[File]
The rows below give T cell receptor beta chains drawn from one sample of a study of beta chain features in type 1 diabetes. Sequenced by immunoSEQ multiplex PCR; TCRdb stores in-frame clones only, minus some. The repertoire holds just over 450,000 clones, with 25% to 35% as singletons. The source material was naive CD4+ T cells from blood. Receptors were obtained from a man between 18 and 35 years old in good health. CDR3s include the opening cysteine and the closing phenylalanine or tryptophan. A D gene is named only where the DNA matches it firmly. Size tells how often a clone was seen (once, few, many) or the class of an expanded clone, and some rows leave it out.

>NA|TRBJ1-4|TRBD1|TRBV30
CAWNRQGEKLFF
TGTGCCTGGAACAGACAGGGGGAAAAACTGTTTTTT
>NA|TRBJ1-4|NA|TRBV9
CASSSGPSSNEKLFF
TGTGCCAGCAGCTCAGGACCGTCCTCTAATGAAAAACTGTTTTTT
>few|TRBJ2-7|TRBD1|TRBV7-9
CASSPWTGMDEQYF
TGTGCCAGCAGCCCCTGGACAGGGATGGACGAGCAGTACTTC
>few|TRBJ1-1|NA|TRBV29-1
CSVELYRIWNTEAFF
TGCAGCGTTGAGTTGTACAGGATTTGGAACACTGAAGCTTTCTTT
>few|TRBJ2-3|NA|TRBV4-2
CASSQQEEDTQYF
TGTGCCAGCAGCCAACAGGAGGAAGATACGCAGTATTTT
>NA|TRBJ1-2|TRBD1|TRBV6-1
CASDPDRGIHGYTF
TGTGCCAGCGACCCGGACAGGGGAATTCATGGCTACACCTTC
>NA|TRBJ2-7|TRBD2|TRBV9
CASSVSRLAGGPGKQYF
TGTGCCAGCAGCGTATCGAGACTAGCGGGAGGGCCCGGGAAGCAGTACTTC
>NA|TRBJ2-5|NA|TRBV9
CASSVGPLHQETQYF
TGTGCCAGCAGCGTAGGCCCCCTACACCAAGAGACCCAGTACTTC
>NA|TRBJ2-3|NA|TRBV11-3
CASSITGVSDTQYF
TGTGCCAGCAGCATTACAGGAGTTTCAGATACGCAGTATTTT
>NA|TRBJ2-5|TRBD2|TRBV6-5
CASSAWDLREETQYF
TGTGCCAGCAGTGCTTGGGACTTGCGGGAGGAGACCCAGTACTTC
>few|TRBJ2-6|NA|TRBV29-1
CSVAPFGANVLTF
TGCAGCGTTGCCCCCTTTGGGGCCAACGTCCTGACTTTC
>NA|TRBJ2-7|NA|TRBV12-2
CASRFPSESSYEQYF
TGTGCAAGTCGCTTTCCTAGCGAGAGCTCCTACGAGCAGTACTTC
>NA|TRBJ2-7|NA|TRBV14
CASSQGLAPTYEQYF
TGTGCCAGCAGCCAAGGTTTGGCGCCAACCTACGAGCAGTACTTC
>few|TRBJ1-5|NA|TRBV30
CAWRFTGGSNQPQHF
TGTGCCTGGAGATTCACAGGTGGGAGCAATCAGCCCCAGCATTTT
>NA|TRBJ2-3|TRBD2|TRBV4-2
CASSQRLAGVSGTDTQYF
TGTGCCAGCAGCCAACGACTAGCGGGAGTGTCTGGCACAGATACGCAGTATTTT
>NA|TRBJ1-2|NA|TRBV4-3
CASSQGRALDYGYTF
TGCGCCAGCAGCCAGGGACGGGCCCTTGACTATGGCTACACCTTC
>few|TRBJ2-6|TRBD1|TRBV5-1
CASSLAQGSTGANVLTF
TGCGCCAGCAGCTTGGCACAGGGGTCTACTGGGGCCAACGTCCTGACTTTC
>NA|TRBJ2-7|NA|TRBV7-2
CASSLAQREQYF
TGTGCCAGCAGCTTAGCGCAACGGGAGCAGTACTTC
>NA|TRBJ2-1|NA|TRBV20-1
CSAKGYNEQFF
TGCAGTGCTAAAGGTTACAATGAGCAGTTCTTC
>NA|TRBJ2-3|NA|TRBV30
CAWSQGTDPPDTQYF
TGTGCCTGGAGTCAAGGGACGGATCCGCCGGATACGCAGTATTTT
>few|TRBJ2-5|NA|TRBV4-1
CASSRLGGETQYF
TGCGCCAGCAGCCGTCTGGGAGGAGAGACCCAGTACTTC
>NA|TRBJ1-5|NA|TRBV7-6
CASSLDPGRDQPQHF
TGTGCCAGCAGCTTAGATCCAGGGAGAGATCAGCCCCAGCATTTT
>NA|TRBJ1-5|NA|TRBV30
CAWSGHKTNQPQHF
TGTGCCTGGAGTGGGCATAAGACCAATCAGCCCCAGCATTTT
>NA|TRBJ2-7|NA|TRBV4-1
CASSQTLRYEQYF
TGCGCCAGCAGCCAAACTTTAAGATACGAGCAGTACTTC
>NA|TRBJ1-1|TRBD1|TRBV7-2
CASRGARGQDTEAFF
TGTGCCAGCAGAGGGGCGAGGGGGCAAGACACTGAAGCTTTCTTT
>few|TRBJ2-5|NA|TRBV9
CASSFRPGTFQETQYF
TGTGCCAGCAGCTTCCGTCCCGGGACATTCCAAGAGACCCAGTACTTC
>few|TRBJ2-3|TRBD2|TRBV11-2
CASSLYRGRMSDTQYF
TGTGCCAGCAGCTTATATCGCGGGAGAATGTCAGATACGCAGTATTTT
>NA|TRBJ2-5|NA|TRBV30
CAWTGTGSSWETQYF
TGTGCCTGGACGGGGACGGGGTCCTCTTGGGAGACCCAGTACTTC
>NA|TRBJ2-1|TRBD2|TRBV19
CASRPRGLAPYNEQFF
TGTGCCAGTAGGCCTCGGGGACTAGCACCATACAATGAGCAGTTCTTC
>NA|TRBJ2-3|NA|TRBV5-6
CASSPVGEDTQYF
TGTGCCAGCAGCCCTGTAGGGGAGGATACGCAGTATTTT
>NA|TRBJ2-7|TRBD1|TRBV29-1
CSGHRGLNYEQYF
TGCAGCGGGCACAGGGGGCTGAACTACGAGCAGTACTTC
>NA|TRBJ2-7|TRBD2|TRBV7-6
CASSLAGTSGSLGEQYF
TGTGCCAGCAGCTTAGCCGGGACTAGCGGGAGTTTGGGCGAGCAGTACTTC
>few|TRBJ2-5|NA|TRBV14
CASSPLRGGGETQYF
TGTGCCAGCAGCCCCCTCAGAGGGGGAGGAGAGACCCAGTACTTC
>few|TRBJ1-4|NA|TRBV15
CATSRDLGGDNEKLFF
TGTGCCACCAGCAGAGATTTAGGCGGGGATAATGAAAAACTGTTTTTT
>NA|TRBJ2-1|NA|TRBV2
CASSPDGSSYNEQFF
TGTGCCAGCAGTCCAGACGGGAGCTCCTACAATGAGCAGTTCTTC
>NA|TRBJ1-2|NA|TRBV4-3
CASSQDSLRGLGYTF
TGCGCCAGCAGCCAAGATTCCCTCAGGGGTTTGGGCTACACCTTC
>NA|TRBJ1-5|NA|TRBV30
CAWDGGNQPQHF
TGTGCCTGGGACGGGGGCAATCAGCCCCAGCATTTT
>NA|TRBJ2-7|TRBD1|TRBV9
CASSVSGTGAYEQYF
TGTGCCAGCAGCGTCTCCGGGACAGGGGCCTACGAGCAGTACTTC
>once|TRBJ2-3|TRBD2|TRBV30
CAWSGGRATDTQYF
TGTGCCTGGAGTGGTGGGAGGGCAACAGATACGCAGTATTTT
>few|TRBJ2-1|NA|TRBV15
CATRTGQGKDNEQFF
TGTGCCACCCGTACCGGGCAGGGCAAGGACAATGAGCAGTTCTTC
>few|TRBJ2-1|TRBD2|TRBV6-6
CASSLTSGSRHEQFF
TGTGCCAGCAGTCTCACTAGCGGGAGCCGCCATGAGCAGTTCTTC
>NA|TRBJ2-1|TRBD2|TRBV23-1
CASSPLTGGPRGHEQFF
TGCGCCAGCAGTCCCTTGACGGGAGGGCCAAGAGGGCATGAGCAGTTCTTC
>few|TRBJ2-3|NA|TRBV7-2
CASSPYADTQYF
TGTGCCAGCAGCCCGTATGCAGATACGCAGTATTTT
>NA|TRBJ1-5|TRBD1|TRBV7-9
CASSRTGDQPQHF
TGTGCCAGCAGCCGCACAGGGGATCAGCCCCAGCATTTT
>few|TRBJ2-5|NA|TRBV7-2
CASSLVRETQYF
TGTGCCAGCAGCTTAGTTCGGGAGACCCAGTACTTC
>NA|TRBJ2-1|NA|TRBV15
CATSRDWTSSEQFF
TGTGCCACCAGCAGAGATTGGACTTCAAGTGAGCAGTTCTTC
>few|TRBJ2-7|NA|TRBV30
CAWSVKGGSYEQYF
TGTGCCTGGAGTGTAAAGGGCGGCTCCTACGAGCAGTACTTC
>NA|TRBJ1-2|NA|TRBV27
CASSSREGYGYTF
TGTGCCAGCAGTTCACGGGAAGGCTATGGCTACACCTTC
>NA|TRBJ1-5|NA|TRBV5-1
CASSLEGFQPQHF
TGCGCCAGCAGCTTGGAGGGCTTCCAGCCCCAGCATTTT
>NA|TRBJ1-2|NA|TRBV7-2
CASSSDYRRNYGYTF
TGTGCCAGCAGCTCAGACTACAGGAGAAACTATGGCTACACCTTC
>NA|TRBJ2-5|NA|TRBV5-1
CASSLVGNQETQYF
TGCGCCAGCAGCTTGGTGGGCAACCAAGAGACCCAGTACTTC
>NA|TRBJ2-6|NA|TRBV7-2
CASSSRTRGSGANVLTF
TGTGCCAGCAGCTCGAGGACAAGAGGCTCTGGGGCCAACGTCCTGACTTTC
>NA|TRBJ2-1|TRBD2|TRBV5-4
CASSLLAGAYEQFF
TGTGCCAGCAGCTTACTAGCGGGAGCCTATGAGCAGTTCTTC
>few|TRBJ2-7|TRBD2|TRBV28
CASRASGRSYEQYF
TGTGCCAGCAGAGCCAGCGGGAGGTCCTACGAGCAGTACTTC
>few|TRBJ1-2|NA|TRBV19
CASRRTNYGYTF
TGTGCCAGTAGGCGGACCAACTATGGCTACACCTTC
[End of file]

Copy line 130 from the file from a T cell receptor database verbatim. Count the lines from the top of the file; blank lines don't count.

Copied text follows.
TGTGCCAGCAGCCCGTATGCAGATACGCAGTATTTT